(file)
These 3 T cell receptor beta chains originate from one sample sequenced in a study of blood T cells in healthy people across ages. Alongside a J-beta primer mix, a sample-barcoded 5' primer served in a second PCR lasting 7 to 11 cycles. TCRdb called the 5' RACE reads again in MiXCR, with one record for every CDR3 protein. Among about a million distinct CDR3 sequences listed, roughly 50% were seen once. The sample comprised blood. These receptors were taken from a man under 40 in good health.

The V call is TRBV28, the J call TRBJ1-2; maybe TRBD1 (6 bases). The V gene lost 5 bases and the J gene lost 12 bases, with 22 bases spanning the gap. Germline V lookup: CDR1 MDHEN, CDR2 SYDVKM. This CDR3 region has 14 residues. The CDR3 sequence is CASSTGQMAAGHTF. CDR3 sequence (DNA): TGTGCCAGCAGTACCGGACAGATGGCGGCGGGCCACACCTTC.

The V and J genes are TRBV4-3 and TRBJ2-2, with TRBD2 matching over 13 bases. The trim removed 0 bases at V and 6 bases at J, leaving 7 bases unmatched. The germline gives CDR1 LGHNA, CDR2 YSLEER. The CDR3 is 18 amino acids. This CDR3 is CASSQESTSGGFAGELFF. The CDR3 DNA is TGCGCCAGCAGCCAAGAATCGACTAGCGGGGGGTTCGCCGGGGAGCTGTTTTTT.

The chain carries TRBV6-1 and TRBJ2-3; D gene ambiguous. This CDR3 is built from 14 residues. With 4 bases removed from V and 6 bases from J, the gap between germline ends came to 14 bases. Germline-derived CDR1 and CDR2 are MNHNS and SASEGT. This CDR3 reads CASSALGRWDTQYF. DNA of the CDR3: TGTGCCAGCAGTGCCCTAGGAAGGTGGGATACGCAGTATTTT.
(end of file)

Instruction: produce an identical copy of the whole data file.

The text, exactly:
These 3 T cell receptor beta chains originate from one sample sequenced in a study of blood T cells in healthy people across ages. Alongside a J-beta primer mix, a sample-barcoded 5' primer served in a second PCR lasting 7 to 11 cycles. TCRdb called the 5' RACE reads again in MiXCR, with one record for every CDR3 protein. Among about a million distinct CDR3 sequences listed, roughly 50% were seen once. The sample comprised blood. These receptors were taken from a man under 40 in good health.

The V call is TRBV28, the J call TRBJ1-2; maybe TRBD1 (6 bases). The V gene lost 5 bases and the J gene lost 12 bases, with 22 bases spanning the gap. Germline V lookup: CDR1 MDHEN, CDR2 SYDVKM. This CDR3 region has 14 residues. The CDR3 sequence is CASSTGQMAAGHTF. CDR3 sequence (DNA): TGTGCCAGCAGTACCGGACAGATGGCGGCGGGCCACACCTTC.

The V and J genes are TRBV4-3 and TRBJ2-2, with TRBD2 matching over 13 bases. The trim removed 0 bases at V and 6 bases at J, leaving 7 bases unmatched. The germline gives CDR1 LGHNA, CDR2 YSLEER. The CDR3 is 18 amino acids. This CDR3 is CASSQESTSGGFAGELFF. The CDR3 DNA is TGCGCCAGCAGCCAAGAATCGACTAGCGGGGGGTTCGCCGGGGAGCTGTTTTTT.

The chain carries TRBV6-1 and TRBJ2-3; D gene ambiguous. This CDR3 is built from 14 residues. With 4 bases removed from V and 6 bases from J, the gap between germline ends came to 14 bases. Germline-derived CDR1 and CDR2 are MNHNS and SASEGT. This CDR3 reads CASSALGRWDTQYF. DNA of the CDR3: TGTGCCAGCAGTGCCCTAGGAAGGTGGGATACGCAGTATTTT.